David Miranda, the boyfriend of Guardian journalist Glenn Greenwald who was detained in London last month, was allegedly carrying 58,000 "highly classified UK intelligence documents" at the time, according to a court statement from a government official. Along with the encrypted, leaked intel from NSA source Edward Snowden, Miranda had "a handwritten piece of paper containing the password for one of the encrypted files ... a sign of very poor information security practice," according to the U.K. security adviser. "I can confirm that the disclosure of this information would cause harm to UK national security."
But the government is still having trouble with the materials. The Telegraph reports that a criminal investigation is ongoing, and "police have so far only reconstructed 75 of the 58,000 classified documents which Mr. Miranda was carrying," calling the encrypted files — in spite of the password — "extremely difficult to access." Greenwald responded to the password claims on Twitter today:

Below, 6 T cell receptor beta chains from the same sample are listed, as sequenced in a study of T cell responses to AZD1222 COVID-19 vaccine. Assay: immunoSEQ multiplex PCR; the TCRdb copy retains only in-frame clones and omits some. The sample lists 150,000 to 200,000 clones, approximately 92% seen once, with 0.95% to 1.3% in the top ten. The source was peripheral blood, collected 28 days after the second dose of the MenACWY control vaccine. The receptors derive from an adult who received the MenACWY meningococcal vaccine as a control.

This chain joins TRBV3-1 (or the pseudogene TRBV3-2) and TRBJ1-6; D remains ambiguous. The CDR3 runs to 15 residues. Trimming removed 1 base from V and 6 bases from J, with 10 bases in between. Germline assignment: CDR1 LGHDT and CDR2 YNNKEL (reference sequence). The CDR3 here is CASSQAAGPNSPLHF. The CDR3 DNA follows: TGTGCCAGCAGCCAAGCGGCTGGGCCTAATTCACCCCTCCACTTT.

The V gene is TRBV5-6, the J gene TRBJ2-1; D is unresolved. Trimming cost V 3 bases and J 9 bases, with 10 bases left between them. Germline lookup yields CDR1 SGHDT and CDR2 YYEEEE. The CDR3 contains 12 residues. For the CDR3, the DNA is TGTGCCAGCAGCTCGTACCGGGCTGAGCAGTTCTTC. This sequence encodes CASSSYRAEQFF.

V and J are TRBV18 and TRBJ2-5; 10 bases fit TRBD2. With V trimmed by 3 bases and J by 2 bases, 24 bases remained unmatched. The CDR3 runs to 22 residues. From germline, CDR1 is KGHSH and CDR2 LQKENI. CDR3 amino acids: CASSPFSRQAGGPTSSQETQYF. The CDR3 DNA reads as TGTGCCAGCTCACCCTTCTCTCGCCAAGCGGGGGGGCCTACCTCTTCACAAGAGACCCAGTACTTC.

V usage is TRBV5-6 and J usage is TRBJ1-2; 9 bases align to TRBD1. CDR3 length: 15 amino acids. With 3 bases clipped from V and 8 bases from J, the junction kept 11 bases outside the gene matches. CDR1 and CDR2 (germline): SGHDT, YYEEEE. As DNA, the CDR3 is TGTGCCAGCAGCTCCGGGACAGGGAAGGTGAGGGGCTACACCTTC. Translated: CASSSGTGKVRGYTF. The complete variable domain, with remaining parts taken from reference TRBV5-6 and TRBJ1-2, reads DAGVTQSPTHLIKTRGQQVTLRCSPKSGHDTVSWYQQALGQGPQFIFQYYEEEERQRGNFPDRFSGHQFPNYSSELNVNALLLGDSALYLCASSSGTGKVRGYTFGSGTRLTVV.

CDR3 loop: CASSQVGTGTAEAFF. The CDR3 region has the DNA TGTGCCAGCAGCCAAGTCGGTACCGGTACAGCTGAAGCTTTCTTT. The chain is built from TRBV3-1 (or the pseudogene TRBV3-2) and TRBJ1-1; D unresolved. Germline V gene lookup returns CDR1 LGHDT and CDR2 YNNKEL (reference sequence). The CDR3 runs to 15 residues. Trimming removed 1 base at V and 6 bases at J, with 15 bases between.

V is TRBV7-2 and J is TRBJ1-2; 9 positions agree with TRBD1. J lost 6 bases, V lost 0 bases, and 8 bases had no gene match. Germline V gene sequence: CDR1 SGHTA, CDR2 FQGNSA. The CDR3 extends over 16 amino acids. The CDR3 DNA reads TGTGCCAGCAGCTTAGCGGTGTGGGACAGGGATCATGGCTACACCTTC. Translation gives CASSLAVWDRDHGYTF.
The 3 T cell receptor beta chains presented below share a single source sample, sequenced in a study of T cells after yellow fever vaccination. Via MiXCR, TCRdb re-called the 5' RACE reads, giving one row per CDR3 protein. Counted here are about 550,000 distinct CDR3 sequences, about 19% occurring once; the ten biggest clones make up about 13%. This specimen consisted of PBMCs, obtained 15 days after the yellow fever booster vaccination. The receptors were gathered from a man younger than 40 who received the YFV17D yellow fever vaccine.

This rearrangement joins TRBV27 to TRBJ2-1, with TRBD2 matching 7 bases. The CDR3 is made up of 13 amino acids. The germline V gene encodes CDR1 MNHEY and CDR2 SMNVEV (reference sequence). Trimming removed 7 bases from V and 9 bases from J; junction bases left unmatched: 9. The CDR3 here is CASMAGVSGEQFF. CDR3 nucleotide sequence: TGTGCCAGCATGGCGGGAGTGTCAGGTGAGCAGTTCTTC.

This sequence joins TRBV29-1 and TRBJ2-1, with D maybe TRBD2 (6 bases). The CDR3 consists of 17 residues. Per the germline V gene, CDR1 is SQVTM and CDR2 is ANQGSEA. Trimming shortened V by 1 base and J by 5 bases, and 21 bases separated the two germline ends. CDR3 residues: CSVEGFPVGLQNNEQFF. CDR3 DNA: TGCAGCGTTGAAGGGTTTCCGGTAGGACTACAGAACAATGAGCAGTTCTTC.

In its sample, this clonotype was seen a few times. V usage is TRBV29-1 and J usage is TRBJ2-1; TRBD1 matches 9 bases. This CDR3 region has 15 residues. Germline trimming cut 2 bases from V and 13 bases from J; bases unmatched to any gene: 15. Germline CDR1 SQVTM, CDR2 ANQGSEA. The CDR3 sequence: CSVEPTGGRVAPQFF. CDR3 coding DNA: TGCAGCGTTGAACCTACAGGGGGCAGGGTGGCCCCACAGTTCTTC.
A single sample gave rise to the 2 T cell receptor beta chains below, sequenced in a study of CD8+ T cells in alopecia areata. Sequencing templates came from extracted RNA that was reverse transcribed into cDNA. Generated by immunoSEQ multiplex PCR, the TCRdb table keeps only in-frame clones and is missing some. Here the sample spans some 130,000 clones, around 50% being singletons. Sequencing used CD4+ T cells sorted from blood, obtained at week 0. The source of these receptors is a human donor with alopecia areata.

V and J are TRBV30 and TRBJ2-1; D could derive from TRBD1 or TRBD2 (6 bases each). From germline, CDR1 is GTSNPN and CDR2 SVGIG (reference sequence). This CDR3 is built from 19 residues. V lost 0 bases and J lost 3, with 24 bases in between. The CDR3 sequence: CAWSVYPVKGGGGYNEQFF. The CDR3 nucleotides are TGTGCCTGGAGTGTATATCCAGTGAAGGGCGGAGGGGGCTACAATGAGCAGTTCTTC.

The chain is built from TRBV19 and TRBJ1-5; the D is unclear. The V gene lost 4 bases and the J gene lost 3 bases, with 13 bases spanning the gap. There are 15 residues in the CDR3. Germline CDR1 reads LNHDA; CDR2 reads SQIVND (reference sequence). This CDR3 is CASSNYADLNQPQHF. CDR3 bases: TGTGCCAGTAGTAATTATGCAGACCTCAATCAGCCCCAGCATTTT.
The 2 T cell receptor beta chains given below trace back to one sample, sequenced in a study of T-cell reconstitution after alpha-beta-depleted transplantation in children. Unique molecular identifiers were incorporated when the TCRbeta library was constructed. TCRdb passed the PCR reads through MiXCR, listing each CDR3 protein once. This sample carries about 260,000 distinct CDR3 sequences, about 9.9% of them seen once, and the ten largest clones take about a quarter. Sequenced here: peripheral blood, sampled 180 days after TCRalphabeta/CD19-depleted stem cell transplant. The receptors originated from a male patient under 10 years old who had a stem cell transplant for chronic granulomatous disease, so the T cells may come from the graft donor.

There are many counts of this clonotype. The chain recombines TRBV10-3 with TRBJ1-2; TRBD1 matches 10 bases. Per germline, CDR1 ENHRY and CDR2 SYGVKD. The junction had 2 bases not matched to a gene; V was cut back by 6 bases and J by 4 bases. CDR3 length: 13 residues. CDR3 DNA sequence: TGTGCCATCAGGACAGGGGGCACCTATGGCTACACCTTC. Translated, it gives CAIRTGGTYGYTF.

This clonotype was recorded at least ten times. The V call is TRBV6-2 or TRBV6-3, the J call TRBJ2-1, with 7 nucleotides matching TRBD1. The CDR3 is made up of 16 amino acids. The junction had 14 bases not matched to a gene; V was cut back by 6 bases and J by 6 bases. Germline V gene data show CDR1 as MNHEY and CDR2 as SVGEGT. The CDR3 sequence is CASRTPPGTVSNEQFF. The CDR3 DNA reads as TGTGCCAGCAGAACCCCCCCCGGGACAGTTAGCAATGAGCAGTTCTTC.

Anyone claiming that David Miranda was carrying a password that allowed access to documents is lying. UK itself says they can't access them.— Glenn Greenwald (@ggreenwald) August 30, 2013
@mattapuzzo The password doesn't give them any access to documents, which is why they say they can't access the documents.— Glenn Greenwald (@ggreenwald) August 30, 2013
Guardian editor Alan Rusbridger added that the intelligence official "makes a number of unsubstantiated and inaccurate claims in his witness statement. The way the government has behaved over the past three months belies the picture of urgency and crisis they have painted."
In a statement to BuzzFeed, Greenwald explained that only he and the documentary filmmaker Laura Poitras "have access to the full set of documents which Snowden provided to journalists." The New York Times, ProPublica, and the Washington Post, he said, have some. To the Telegraph, Greenwald added, "The UK Government is incapable of pointing to a single story we have published that has even arguably harmed national security."